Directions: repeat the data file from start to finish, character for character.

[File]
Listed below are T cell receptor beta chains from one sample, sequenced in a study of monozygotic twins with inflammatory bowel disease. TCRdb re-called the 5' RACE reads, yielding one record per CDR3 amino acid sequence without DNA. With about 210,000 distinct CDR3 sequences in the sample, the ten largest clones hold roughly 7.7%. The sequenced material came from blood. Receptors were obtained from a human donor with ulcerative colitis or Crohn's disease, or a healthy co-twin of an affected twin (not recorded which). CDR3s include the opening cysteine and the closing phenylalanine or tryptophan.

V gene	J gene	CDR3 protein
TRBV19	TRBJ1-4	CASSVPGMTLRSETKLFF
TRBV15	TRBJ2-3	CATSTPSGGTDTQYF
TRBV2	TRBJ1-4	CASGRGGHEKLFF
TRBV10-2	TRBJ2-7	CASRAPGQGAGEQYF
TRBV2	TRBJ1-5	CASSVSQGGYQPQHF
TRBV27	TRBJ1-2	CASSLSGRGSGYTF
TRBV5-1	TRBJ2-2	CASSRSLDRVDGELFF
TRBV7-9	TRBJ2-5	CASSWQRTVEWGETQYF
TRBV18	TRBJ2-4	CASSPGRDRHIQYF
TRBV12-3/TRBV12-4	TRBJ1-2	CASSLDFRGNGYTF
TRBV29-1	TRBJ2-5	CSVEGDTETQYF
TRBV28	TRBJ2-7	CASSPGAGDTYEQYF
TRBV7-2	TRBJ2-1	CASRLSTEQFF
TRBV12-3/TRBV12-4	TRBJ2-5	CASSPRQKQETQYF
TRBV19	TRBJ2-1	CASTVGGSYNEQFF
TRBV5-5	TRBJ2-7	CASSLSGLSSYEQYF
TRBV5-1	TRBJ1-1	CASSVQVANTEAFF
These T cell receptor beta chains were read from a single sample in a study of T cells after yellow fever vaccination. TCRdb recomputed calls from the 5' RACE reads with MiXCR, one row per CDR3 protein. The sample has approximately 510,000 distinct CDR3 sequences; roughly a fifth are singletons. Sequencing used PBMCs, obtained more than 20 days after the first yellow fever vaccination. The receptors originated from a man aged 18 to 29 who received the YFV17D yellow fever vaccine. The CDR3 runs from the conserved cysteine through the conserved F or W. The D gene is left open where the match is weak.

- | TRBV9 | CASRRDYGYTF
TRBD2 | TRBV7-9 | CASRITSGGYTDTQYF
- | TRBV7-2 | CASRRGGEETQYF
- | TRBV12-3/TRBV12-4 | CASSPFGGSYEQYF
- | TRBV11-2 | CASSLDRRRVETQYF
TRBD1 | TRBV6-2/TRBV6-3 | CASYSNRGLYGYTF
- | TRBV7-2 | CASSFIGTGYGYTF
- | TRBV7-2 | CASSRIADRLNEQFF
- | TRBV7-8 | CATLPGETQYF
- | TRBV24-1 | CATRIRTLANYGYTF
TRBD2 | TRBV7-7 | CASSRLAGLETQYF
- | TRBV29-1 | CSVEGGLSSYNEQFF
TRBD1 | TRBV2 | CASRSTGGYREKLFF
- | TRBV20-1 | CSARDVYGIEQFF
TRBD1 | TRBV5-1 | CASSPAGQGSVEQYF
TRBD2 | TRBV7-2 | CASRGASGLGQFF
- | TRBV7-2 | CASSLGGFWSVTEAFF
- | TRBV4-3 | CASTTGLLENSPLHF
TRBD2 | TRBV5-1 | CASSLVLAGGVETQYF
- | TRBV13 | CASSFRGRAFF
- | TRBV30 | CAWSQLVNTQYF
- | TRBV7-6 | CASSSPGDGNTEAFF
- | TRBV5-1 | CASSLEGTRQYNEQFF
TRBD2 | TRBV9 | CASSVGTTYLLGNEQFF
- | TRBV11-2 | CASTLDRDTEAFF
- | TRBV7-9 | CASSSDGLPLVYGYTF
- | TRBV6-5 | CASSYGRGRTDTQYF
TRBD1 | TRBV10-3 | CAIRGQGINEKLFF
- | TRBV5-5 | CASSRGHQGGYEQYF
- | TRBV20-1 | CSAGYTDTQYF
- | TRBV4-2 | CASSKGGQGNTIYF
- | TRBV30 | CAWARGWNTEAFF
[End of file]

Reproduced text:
Listed below are T cell receptor beta chains from one sample, sequenced in a study of monozygotic twins with inflammatory bowel disease. TCRdb re-called the 5' RACE reads, yielding one record per CDR3 amino acid sequence without DNA. With about 210,000 distinct CDR3 sequences in the sample, the ten largest clones hold roughly 7.7%. The sequenced material came from blood. Receptors were obtained from a human donor with ulcerative colitis or Crohn's disease, or a healthy co-twin of an affected twin (not recorded which). CDR3s include the opening cysteine and the closing phenylalanine or tryptophan.

V gene	J gene	CDR3 protein
TRBV19	TRBJ1-4	CASSVPGMTLRSETKLFF
TRBV15	TRBJ2-3	CATSTPSGGTDTQYF
TRBV2	TRBJ1-4	CASGRGGHEKLFF
TRBV10-2	TRBJ2-7	CASRAPGQGAGEQYF
TRBV2	TRBJ1-5	CASSVSQGGYQPQHF
TRBV27	TRBJ1-2	CASSLSGRGSGYTF
TRBV5-1	TRBJ2-2	CASSRSLDRVDGELFF
TRBV7-9	TRBJ2-5	CASSWQRTVEWGETQYF
TRBV18	TRBJ2-4	CASSPGRDRHIQYF
TRBV12-3/TRBV12-4	TRBJ1-2	CASSLDFRGNGYTF
TRBV29-1	TRBJ2-5	CSVEGDTETQYF
TRBV28	TRBJ2-7	CASSPGAGDTYEQYF
TRBV7-2	TRBJ2-1	CASRLSTEQFF
TRBV12-3/TRBV12-4	TRBJ2-5	CASSPRQKQETQYF
TRBV19	TRBJ2-1	CASTVGGSYNEQFF
TRBV5-5	TRBJ2-7	CASSLSGLSSYEQYF
TRBV5-1	TRBJ1-1	CASSVQVANTEAFF
These T cell receptor beta chains were read from a single sample in a study of T cells after yellow fever vaccination. TCRdb recomputed calls from the 5' RACE reads with MiXCR, one row per CDR3 protein. The sample has approximately 510,000 distinct CDR3 sequences; roughly a fifth are singletons. Sequencing used PBMCs, obtained more than 20 days after the first yellow fever vaccination. The receptors originated from a man aged 18 to 29 who received the YFV17D yellow fever vaccine. The CDR3 runs from the conserved cysteine through the conserved F or W. The D gene is left open where the match is weak.

- | TRBV9 | CASRRDYGYTF
TRBD2 | TRBV7-9 | CASRITSGGYTDTQYF
- | TRBV7-2 | CASRRGGEETQYF
- | TRBV12-3/TRBV12-4 | CASSPFGGSYEQYF
- | TRBV11-2 | CASSLDRRRVETQYF
TRBD1 | TRBV6-2/TRBV6-3 | CASYSNRGLYGYTF
- | TRBV7-2 | CASSFIGTGYGYTF
- | TRBV7-2 | CASSRIADRLNEQFF
- | TRBV7-8 | CATLPGETQYF
- | TRBV24-1 | CATRIRTLANYGYTF
TRBD2 | TRBV7-7 | CASSRLAGLETQYF
- | TRBV29-1 | CSVEGGLSSYNEQFF
TRBD1 | TRBV2 | CASRSTGGYREKLFF
- | TRBV20-1 | CSARDVYGIEQFF
TRBD1 | TRBV5-1 | CASSPAGQGSVEQYF
TRBD2 | TRBV7-2 | CASRGASGLGQFF
- | TRBV7-2 | CASSLGGFWSVTEAFF
- | TRBV4-3 | CASTTGLLENSPLHF
TRBD2 | TRBV5-1 | CASSLVLAGGVETQYF
- | TRBV13 | CASSFRGRAFF
- | TRBV30 | CAWSQLVNTQYF
- | TRBV7-6 | CASSSPGDGNTEAFF
- | TRBV5-1 | CASSLEGTRQYNEQFF
TRBD2 | TRBV9 | CASSVGTTYLLGNEQFF
- | TRBV11-2 | CASTLDRDTEAFF
- | TRBV7-9 | CASSSDGLPLVYGYTF
- | TRBV6-5 | CASSYGRGRTDTQYF
TRBD1 | TRBV10-3 | CAIRGQGINEKLFF
- | TRBV5-5 | CASSRGHQGGYEQYF
- | TRBV20-1 | CSAGYTDTQYF
- | TRBV4-2 | CASSKGGQGNTIYF
- | TRBV30 | CAWARGWNTEAFF